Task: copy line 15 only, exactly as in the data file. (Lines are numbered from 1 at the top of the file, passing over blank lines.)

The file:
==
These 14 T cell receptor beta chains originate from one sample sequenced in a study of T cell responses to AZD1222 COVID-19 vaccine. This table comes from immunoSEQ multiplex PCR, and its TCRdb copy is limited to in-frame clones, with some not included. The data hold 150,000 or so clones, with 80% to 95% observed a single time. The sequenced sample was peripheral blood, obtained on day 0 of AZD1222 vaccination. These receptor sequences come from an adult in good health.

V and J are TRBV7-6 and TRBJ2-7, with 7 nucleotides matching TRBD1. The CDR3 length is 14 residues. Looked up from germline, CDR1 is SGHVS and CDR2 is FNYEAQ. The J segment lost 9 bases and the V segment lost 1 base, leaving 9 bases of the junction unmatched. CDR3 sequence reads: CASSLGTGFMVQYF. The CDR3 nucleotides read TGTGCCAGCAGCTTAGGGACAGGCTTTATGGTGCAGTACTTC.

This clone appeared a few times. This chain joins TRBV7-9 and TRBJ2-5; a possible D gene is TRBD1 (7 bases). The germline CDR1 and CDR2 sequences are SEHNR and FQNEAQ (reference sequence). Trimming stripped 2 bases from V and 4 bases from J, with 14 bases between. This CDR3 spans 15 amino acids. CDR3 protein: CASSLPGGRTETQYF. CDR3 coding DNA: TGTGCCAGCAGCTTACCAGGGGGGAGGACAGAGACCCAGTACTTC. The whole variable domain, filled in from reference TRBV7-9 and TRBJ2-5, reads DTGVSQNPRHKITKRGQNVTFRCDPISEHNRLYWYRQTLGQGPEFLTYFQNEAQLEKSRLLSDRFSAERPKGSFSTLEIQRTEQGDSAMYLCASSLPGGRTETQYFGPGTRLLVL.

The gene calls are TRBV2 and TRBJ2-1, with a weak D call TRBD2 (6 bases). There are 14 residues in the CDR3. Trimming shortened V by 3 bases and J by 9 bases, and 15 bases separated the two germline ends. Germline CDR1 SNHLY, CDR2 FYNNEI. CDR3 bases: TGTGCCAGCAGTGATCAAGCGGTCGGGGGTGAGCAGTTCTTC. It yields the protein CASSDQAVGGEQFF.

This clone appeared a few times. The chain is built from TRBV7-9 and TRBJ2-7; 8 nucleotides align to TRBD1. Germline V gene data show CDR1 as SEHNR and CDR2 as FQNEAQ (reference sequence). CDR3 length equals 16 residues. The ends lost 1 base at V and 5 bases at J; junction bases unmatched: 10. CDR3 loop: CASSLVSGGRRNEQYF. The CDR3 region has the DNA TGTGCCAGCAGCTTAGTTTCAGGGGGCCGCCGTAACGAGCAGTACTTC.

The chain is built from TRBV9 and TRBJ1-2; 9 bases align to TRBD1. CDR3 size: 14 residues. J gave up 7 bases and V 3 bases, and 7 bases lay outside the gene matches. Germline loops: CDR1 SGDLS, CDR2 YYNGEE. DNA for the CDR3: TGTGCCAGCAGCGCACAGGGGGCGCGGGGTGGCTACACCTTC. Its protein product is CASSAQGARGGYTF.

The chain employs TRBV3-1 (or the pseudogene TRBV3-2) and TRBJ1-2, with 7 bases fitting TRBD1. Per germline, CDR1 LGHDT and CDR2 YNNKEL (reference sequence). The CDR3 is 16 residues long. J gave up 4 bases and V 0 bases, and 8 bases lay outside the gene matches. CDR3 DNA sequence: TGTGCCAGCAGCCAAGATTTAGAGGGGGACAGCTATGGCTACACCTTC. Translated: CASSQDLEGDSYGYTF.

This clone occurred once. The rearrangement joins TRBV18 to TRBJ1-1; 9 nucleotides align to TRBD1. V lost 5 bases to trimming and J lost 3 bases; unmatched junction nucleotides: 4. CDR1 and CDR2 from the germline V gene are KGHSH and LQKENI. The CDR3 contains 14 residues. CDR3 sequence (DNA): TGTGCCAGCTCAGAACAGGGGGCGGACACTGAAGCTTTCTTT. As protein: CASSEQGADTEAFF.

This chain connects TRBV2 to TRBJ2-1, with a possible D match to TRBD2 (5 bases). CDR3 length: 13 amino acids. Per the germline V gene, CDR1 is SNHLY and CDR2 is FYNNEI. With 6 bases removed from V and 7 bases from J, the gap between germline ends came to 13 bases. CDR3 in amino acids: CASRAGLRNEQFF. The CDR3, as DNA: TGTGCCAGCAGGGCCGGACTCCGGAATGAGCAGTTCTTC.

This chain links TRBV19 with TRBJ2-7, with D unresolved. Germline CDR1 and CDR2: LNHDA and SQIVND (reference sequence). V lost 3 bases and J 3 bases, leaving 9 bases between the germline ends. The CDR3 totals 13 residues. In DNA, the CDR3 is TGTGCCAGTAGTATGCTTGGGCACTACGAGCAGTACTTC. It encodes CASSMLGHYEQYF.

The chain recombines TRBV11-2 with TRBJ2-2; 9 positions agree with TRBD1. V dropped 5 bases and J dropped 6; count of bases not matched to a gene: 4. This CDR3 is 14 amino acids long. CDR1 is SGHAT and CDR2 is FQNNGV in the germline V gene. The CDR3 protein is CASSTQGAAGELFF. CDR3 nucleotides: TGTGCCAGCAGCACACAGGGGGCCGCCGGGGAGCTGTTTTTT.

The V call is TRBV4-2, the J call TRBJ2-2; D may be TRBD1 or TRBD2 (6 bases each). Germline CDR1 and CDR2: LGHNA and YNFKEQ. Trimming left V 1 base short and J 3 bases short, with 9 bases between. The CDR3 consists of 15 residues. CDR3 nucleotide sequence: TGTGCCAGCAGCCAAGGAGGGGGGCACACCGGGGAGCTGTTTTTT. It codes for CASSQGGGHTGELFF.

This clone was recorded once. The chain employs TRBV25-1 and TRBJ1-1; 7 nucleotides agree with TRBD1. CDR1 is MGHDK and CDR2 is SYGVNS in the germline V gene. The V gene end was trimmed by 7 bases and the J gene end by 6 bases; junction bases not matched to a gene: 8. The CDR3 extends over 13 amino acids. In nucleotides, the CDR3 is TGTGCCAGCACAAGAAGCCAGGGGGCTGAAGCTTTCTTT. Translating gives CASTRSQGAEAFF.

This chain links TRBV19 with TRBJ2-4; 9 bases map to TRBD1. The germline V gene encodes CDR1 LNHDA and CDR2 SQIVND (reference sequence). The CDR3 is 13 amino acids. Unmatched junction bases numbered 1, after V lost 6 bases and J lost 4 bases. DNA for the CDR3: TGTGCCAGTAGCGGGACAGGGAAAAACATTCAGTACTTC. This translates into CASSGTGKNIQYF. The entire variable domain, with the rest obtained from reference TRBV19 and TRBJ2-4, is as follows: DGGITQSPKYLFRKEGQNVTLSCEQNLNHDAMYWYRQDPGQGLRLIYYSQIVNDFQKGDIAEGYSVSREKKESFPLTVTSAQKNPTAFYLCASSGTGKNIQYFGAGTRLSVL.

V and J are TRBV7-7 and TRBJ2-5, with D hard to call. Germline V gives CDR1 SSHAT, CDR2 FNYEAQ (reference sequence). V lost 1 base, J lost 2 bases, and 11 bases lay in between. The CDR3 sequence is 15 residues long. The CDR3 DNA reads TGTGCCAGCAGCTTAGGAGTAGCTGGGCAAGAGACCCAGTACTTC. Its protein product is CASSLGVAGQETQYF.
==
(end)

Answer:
V and J are TRBV7-7 and TRBJ2-5, with D hard to call. Germline V gives CDR1 SSHAT, CDR2 FNYEAQ (reference sequence). V lost 1 base, J lost 2 bases, and 11 bases lay in between. The CDR3 sequence is 15 residues long. The CDR3 DNA reads TGTGCCAGCAGCTTAGGAGTAGCTGGGCAAGAGACCCAGTACTTC. Its protein product is CASSLGVAGQETQYF.